By Jose Martinez, originally published in THE CITY on April 8, 2020
For 15 years, Ernesto Hernandez drove MTA buses around his home borough of Brooklyn, based out of the Jackie Gleason depot in Sunset Park.
“Work, church, family,” said his son, Steven Jimenez, 34. “He was a straight arrow, a good church man.”
Hernandez, 57, kept that routine, his son said, until he started to feel lousy on March 20. “He thought it was allergies,” Jimenez said.
A little more than a week later, Hernandez became one of the MTA’s first COVID-19 fatalities during the pandemic — and one of seven bus operators, so far, to die from coronavirus.
Among the at least 33 subway and bus workers who have died from COVID-19, the MTA’s bus drivers have taken the biggest hit in an agency with more than 74,000 employees.
By comparison, the NYPD has lost 13 members to COVID-19 from a workforce of more than 55,000 people, while the FDNY has suffered two deaths among its more than 40,000 employees.
During his Tuesday briefing, Gov. Andrew Cuomo saluted the sacrifices of transit workers, pointing out how difficult it can be for bus operators to socially distance.
“They’re doing heroic work, very high rate of illness — that’s a problem,” Cuomo said.
Ridership has plunged across the transit system, as the MTA has reduced service and encouraged all but essential workers to steer clear of trains and buses.
“Our heroic employees come to work every day during this unprecedented public health crisis so other essential workers like doctors, nurses, pharmacists, grocers and food delivery workers can do their jobs,” said Ken Lovett, an MTA spokesperson. “The death of any of our colleagues is personal; not about statistics.
“We greatly mourn those we’ve lost as we continue to do all we can to protect our workers and customers.”
The toll among bus drivers has been spread across the boroughs — all of the dead were based in separate depots in Queens, Brooklyn, Manhattan and The Bronx — highlighting the wide reach of the pandemic.
“There’s anger and fear and a lot of concern out there in the workforce,” Tony Utano, president of Transport Workers Union Local 100 told THE CITY. “There’s also an amazing sense of duty and responsibility to our city and neighbors in this war against this virus.”
Jimenez noted his father was emblematic of the MTA’s working-class and largely minority workforce, which according to a December report, is 40% black, 16% Hispanic and 10% Asian.
Workers between the ages of 55 and 62 make up 22% of New York City Transit’s employees, according to a demographic breakdown obtained by THE CITY.
“We are middle class, working for the MTA,” said Jimenez, who works in construction project management. “We have to go out, we just can’t sit at home and say we have enough money to not go to work.”
Hernandez’s March 29 death came one day after he’d checked into Maimonides Medical Center in Brooklyn.
“It was so quick,” Jimenez said. “That’s why it’s all so shocking, that’s why we are devastated.”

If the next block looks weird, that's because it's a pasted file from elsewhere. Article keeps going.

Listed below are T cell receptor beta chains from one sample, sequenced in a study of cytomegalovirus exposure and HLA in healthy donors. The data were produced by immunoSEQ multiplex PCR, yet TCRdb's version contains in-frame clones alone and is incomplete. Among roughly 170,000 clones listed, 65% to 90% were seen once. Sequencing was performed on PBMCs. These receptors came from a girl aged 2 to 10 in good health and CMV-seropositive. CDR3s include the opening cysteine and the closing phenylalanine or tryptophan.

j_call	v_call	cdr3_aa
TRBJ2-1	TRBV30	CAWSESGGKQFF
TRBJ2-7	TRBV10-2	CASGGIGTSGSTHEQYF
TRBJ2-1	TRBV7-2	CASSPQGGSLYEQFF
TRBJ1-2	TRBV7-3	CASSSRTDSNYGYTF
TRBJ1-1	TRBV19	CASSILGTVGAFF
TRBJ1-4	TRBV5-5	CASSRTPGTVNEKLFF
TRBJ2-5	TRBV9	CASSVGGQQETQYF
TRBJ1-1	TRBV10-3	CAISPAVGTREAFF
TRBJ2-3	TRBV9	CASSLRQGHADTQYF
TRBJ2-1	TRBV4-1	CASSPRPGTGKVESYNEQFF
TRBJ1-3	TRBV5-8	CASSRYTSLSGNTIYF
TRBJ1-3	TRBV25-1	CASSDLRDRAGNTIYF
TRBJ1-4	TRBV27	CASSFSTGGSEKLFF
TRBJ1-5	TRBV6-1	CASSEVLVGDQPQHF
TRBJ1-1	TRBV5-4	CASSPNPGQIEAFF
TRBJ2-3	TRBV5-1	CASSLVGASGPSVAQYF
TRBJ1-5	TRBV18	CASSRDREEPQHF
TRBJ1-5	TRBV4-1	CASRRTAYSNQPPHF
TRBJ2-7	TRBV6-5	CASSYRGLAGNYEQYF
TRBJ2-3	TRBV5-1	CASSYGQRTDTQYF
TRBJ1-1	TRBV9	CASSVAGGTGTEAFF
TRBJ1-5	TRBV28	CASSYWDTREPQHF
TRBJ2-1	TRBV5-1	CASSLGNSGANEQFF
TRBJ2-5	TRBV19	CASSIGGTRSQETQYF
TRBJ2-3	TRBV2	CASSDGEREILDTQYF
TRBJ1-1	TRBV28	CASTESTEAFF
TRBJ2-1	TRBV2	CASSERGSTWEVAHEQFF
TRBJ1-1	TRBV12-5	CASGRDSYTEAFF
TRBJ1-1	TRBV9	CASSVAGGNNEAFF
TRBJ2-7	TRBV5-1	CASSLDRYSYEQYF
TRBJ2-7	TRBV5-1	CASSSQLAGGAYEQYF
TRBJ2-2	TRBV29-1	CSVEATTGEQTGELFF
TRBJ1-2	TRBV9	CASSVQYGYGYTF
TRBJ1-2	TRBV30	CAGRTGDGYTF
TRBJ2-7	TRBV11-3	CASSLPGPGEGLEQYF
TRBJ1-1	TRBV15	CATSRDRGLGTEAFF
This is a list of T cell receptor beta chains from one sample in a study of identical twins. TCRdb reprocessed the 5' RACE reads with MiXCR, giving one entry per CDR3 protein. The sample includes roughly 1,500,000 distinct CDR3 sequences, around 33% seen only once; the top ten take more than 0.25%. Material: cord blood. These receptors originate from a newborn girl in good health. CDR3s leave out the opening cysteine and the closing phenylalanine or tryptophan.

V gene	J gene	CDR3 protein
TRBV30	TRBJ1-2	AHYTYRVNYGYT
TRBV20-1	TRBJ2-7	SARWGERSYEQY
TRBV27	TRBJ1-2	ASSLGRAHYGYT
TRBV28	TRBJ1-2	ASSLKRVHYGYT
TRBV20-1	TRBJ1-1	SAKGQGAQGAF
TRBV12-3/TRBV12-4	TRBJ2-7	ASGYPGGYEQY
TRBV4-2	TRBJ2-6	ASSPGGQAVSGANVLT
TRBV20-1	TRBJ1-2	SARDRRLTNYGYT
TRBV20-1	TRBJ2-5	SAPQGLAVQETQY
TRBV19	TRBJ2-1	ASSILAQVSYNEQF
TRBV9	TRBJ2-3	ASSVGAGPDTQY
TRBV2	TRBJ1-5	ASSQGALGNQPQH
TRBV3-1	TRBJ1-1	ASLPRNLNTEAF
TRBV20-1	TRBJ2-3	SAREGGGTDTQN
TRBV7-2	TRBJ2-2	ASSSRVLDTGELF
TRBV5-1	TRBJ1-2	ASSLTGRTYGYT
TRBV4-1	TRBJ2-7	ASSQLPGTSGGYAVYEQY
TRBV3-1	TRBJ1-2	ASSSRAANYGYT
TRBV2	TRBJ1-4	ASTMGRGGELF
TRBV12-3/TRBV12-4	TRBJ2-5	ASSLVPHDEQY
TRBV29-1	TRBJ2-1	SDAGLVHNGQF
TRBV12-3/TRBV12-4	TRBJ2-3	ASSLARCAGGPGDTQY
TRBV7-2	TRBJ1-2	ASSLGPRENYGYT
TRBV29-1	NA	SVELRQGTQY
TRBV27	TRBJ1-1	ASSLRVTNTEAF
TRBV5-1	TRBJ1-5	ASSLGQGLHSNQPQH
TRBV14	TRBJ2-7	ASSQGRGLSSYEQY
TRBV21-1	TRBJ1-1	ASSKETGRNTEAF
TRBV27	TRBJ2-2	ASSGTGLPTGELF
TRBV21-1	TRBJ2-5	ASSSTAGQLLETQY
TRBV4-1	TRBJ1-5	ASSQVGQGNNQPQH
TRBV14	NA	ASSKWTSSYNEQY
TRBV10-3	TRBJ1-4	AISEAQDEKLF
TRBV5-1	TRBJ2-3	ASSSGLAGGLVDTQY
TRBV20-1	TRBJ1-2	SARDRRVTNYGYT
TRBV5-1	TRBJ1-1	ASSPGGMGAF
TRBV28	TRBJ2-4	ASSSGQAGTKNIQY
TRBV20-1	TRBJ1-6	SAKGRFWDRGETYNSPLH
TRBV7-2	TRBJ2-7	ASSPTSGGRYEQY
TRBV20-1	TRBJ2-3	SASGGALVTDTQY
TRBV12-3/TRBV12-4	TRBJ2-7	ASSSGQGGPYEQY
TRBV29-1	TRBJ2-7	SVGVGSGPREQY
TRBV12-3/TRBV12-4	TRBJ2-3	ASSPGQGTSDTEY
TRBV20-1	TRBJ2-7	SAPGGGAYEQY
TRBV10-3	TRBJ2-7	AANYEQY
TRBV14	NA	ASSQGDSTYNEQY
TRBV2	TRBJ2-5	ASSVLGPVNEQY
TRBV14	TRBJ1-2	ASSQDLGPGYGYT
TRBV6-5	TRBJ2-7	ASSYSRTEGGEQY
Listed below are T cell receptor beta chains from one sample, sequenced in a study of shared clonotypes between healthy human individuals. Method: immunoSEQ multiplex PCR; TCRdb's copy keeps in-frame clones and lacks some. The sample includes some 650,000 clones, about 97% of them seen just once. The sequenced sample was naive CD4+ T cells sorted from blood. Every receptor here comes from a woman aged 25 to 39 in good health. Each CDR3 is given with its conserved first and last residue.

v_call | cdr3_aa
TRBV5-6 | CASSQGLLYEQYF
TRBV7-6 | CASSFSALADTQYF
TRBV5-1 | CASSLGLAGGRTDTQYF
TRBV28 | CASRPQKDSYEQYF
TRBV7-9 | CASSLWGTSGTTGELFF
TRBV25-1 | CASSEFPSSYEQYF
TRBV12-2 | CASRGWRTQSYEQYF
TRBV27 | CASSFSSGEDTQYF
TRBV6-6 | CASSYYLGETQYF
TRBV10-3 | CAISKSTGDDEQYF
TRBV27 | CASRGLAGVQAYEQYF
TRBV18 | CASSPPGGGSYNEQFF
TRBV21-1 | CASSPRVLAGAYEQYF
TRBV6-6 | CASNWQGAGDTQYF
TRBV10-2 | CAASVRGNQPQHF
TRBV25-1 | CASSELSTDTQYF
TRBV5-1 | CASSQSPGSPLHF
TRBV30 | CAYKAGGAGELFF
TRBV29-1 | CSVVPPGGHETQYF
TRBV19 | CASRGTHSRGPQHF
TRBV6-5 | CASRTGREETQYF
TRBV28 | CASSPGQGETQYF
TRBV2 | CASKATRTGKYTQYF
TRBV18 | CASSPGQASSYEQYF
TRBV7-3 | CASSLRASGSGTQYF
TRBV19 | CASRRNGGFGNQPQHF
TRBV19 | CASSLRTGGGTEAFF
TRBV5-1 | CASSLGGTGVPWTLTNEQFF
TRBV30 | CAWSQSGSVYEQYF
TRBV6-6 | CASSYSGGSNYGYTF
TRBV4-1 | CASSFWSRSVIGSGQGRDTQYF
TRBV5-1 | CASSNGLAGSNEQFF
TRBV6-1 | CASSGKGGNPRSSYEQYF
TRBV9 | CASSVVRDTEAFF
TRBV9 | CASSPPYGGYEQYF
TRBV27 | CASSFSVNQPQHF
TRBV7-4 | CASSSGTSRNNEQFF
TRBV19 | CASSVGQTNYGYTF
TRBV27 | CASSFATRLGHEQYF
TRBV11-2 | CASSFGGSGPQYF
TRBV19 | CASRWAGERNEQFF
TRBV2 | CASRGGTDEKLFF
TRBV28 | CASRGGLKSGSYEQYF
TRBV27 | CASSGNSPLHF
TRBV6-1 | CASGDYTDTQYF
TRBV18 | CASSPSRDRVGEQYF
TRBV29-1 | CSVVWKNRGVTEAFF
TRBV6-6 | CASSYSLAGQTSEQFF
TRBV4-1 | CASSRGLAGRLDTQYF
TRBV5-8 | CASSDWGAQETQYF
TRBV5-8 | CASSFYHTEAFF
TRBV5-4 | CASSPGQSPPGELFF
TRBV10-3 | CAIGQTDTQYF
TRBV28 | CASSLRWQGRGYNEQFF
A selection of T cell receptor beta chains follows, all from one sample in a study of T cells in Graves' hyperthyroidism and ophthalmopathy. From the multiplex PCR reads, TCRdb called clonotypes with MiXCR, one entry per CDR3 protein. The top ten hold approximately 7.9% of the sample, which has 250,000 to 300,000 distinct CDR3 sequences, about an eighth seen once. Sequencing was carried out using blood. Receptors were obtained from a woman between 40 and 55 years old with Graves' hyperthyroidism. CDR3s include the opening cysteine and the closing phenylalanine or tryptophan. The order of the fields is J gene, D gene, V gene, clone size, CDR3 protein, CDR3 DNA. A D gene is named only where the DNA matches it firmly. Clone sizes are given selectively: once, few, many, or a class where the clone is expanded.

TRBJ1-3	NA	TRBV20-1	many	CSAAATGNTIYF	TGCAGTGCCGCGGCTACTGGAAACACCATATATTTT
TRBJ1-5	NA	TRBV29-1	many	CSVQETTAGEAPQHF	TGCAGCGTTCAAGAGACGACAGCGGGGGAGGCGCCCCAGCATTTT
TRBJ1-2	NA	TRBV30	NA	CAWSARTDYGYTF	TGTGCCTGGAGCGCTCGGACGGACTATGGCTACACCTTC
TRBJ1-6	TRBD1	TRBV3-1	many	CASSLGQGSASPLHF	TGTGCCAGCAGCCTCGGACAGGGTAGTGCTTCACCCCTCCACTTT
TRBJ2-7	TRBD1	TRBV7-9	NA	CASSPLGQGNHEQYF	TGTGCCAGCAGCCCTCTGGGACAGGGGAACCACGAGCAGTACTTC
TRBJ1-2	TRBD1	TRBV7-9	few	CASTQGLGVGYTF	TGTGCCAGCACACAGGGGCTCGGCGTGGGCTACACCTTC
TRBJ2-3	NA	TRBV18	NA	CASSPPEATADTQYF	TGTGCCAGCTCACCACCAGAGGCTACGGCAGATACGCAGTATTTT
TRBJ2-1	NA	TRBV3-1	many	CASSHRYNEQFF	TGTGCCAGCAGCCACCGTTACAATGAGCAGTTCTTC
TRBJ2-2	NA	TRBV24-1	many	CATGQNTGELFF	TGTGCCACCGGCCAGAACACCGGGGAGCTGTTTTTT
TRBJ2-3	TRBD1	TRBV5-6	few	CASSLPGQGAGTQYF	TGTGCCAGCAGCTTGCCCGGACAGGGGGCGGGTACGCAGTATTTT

More Protection Wanted
In the weeks before Hernandez got sick, union leaders pushed the MTA to distribute masks to bus drivers and other transit workers. Jimenez said his father worked without protective gear.
“Now, when you see a bus driver, they have a mask and gloves,” Jimenez said. “But back then, my dad never got a mask or single pair of gloves.”
The MTA initially followed Centers for Disease Control and World Health Organization guidance on masks, which said they were not recommended for healthy people as protection against COVID-19. But after an initial wave of deaths, the agency reversed course and began distributing masks to workers.
“They should have moved a lot quicker and provided more protection,” said Nache Patoir, whose father, Patrick, a transit worker, died March 30.
Patrick Patoir was a subway car maintainer at the Pitkin Yard shop in Brooklyn. A father of four and a former Marine, he worked 33 years for the MTA.
Patoir had started feeling sick 10 days before he died, but “thought he was going to get over it,” Nache Patoir said.
‘It’s a Little Late’
His last day of work was March 21, his family said, and he was at SUNY Downstate Medical Center the next day — his 57th birthday.
“I looked at him and he didn’t look too good,” said his widow, Marcia Patoir, 56. “His exact words to me were that the bosses were going back and forth about cutting staffing, that they couldn’t make up their minds.”
“He was dedicated to his job, and it was to his detriment,” his daughter said.
On the day Hernandez started feeling sick, the agency announced it would bar front-door boarding and force riders to sit at least three rows back from bus drivers in an effort to stop the spread of the virus.
“They’re realizing they gotta protect their workers,” Jimenez said. “But it’s a little late.”
Adding to the family’s misery, Hernandez’s widow, Maria, has tested positive for coronavirus. The 63-year-old school aide has not yet been admitted to a hospital
“I already lost my dad and my mom is fighting it off,” Jimenez said.